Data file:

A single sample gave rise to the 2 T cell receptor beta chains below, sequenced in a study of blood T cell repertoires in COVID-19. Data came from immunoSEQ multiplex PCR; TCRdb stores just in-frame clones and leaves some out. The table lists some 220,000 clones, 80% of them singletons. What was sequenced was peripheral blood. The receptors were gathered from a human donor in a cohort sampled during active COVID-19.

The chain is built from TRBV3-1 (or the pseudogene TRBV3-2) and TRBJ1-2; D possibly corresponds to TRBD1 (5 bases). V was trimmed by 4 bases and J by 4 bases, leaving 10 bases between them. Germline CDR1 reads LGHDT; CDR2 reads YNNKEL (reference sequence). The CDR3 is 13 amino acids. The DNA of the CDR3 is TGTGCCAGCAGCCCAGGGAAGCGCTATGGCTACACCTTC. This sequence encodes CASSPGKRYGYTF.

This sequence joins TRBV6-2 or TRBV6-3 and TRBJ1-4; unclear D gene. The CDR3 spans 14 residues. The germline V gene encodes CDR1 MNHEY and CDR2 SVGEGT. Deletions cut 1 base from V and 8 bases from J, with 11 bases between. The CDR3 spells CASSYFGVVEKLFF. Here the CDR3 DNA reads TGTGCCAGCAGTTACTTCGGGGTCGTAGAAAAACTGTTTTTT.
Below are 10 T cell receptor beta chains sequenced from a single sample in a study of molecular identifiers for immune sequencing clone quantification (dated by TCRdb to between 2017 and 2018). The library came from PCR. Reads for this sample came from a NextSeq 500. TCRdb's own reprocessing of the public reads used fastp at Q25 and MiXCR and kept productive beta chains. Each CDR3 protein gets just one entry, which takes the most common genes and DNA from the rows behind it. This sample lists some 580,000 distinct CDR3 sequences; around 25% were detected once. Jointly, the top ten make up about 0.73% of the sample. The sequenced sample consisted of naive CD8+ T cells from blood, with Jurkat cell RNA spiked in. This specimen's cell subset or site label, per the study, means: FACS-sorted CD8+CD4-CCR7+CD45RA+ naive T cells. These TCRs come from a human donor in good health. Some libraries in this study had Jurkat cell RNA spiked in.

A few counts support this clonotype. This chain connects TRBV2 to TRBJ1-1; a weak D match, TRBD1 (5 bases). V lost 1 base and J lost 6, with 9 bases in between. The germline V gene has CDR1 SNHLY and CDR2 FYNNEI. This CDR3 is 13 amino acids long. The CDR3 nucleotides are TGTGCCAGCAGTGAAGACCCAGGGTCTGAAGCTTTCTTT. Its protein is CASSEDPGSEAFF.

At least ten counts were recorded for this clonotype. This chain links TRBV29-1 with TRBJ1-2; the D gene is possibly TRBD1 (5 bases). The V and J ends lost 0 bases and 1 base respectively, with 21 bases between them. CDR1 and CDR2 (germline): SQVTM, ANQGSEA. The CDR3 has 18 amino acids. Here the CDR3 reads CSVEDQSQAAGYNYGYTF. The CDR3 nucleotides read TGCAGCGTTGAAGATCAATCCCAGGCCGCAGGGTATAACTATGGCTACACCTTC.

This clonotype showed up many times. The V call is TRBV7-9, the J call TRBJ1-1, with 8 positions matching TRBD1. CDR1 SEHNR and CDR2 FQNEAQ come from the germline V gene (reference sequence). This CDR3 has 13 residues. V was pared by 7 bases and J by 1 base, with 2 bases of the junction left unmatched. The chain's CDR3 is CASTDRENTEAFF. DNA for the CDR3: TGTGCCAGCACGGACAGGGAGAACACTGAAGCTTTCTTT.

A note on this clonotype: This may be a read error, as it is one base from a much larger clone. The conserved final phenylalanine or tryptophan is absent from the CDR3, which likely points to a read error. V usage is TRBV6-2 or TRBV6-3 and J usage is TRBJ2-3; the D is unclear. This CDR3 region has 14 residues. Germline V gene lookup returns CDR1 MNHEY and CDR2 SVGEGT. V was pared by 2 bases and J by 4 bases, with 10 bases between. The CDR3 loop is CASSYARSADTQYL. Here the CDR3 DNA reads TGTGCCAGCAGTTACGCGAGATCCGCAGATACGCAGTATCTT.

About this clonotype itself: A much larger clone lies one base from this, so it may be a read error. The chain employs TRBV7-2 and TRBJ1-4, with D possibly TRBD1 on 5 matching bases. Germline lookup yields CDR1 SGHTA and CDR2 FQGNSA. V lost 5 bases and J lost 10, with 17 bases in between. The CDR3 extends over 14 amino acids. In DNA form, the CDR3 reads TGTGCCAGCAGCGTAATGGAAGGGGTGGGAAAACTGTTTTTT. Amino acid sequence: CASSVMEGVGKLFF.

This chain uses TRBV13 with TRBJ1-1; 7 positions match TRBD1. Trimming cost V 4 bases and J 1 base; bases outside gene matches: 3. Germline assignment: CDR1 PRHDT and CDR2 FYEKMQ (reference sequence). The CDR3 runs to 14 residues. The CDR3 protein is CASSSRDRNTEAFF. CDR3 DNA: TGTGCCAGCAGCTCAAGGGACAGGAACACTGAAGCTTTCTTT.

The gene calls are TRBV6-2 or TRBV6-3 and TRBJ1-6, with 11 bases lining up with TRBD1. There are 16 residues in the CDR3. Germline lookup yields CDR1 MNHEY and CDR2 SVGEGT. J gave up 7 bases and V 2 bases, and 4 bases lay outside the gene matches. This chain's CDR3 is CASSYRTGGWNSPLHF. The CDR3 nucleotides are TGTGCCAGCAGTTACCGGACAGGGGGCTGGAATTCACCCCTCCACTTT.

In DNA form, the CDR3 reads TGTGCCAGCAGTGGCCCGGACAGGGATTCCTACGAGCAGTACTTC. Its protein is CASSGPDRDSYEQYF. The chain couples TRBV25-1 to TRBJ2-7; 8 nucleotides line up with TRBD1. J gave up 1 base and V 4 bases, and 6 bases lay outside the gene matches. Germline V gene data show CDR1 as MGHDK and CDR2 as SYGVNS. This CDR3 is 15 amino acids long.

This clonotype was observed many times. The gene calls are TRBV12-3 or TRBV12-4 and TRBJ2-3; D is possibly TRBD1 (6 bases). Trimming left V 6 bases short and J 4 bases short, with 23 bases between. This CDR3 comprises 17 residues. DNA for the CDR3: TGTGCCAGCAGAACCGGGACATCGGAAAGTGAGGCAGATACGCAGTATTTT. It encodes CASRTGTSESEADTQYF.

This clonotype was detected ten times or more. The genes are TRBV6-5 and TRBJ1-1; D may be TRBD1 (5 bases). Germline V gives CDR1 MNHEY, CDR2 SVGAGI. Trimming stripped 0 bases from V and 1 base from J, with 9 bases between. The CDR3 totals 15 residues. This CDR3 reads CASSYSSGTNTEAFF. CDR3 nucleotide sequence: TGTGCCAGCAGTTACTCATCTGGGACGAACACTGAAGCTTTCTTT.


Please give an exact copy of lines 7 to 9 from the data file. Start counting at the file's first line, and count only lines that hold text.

This clonotype showed up many times. The V call is TRBV7-9, the J call TRBJ1-1, with 8 positions matching TRBD1. CDR1 SEHNR and CDR2 FQNEAQ come from the germline V gene (reference sequence). This CDR3 has 13 residues. V was pared by 7 bases and J by 1 base, with 2 bases of the junction left unmatched. The chain's CDR3 is CASTDRENTEAFF. DNA for the CDR3: TGTGCCAGCACGGACAGGGAGAACACTGAAGCTTTCTTT.

A note on this clonotype: This may be a read error, as it is one base from a much larger clone. The conserved final phenylalanine or tryptophan is absent from the CDR3, which likely points to a read error. V usage is TRBV6-2 or TRBV6-3 and J usage is TRBJ2-3; the D is unclear. This CDR3 region has 14 residues. Germline V gene lookup returns CDR1 MNHEY and CDR2 SVGEGT. V was pared by 2 bases and J by 4 bases, with 10 bases between. The CDR3 loop is CASSYARSADTQYL. Here the CDR3 DNA reads TGTGCCAGCAGTTACGCGAGATCCGCAGATACGCAGTATCTT.

About this clonotype itself: A much larger clone lies one base from this, so it may be a read error. The chain employs TRBV7-2 and TRBJ1-4, with D possibly TRBD1 on 5 matching bases. Germline lookup yields CDR1 SGHTA and CDR2 FQGNSA. V lost 5 bases and J lost 10, with 17 bases in between. The CDR3 extends over 14 amino acids. In DNA form, the CDR3 reads TGTGCCAGCAGCGTAATGGAAGGGGTGGGAAAACTGTTTTTT. Amino acid sequence: CASSVMEGVGKLFF.